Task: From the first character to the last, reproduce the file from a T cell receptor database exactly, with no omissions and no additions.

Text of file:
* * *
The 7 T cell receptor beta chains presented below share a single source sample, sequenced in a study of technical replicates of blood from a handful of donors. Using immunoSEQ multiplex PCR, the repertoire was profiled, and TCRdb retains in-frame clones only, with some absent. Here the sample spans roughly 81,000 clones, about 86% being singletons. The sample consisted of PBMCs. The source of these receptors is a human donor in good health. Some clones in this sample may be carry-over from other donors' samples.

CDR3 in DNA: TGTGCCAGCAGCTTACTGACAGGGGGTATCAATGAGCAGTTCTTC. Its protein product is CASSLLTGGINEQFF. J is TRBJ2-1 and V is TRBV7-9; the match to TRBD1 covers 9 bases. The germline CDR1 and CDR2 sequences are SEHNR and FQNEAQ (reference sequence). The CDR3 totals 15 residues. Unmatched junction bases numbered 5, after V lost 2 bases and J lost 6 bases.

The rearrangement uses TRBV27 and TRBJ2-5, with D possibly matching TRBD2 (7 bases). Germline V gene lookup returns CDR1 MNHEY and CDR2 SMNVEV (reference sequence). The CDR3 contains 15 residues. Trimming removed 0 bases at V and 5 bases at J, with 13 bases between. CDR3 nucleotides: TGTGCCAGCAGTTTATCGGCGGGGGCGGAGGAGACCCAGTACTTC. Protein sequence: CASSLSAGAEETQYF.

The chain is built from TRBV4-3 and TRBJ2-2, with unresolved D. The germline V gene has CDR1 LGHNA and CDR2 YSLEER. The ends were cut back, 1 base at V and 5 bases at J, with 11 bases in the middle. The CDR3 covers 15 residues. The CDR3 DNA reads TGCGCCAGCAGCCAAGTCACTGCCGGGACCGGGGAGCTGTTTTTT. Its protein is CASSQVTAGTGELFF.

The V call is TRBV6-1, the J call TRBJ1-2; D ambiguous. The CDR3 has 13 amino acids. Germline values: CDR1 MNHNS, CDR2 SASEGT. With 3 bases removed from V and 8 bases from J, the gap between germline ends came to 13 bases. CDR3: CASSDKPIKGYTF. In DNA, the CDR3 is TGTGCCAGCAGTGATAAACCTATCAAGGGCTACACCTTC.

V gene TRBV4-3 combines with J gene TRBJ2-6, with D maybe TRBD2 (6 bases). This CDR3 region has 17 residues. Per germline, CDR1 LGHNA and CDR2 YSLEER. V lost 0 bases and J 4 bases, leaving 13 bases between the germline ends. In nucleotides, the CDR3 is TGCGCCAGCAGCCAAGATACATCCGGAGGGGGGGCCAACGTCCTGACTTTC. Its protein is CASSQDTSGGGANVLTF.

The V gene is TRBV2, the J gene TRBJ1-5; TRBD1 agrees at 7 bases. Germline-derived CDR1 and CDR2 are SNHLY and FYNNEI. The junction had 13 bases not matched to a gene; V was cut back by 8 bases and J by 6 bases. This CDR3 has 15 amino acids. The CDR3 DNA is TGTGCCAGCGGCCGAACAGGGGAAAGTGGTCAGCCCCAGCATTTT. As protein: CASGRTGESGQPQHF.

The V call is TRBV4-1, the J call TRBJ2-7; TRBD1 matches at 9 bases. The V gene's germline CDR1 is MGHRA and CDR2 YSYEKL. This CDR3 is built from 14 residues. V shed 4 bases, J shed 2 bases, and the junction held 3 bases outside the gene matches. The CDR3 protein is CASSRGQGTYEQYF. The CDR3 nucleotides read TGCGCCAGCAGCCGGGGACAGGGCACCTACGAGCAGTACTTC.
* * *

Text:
The 7 T cell receptor beta chains presented below share a single source sample, sequenced in a study of technical replicates of blood from a handful of donors. Using immunoSEQ multiplex PCR, the repertoire was profiled, and TCRdb retains in-frame clones only, with some absent. Here the sample spans roughly 81,000 clones, about 86% being singletons. The sample consisted of PBMCs. The source of these receptors is a human donor in good health. Some clones in this sample may be carry-over from other donors' samples.

CDR3 in DNA: TGTGCCAGCAGCTTACTGACAGGGGGTATCAATGAGCAGTTCTTC. Its protein product is CASSLLTGGINEQFF. J is TRBJ2-1 and V is TRBV7-9; the match to TRBD1 covers 9 bases. The germline CDR1 and CDR2 sequences are SEHNR and FQNEAQ (reference sequence). The CDR3 totals 15 residues. Unmatched junction bases numbered 5, after V lost 2 bases and J lost 6 bases.

The rearrangement uses TRBV27 and TRBJ2-5, with D possibly matching TRBD2 (7 bases). Germline V gene lookup returns CDR1 MNHEY and CDR2 SMNVEV (reference sequence). The CDR3 contains 15 residues. Trimming removed 0 bases at V and 5 bases at J, with 13 bases between. CDR3 nucleotides: TGTGCCAGCAGTTTATCGGCGGGGGCGGAGGAGACCCAGTACTTC. Protein sequence: CASSLSAGAEETQYF.

The chain is built from TRBV4-3 and TRBJ2-2, with unresolved D. The germline V gene has CDR1 LGHNA and CDR2 YSLEER. The ends were cut back, 1 base at V and 5 bases at J, with 11 bases in the middle. The CDR3 covers 15 residues. The CDR3 DNA reads TGCGCCAGCAGCCAAGTCACTGCCGGGACCGGGGAGCTGTTTTTT. Its protein is CASSQVTAGTGELFF.

The V call is TRBV6-1, the J call TRBJ1-2; D ambiguous. The CDR3 has 13 amino acids. Germline values: CDR1 MNHNS, CDR2 SASEGT. With 3 bases removed from V and 8 bases from J, the gap between germline ends came to 13 bases. CDR3: CASSDKPIKGYTF. In DNA, the CDR3 is TGTGCCAGCAGTGATAAACCTATCAAGGGCTACACCTTC.

V gene TRBV4-3 combines with J gene TRBJ2-6, with D maybe TRBD2 (6 bases). This CDR3 region has 17 residues. Per germline, CDR1 LGHNA and CDR2 YSLEER. V lost 0 bases and J 4 bases, leaving 13 bases between the germline ends. In nucleotides, the CDR3 is TGCGCCAGCAGCCAAGATACATCCGGAGGGGGGGCCAACGTCCTGACTTTC. Its protein is CASSQDTSGGGANVLTF.

The V gene is TRBV2, the J gene TRBJ1-5; TRBD1 agrees at 7 bases. Germline-derived CDR1 and CDR2 are SNHLY and FYNNEI. The junction had 13 bases not matched to a gene; V was cut back by 8 bases and J by 6 bases. This CDR3 has 15 amino acids. The CDR3 DNA is TGTGCCAGCGGCCGAACAGGGGAAAGTGGTCAGCCCCAGCATTTT. As protein: CASGRTGESGQPQHF.

The V call is TRBV4-1, the J call TRBJ2-7; TRBD1 matches at 9 bases. The V gene's germline CDR1 is MGHRA and CDR2 YSYEKL. This CDR3 is built from 14 residues. V shed 4 bases, J shed 2 bases, and the junction held 3 bases outside the gene matches. The CDR3 protein is CASSRGQGTYEQYF. The CDR3 nucleotides read TGCGCCAGCAGCCGGGGACAGGGCACCTACGAGCAGTACTTC.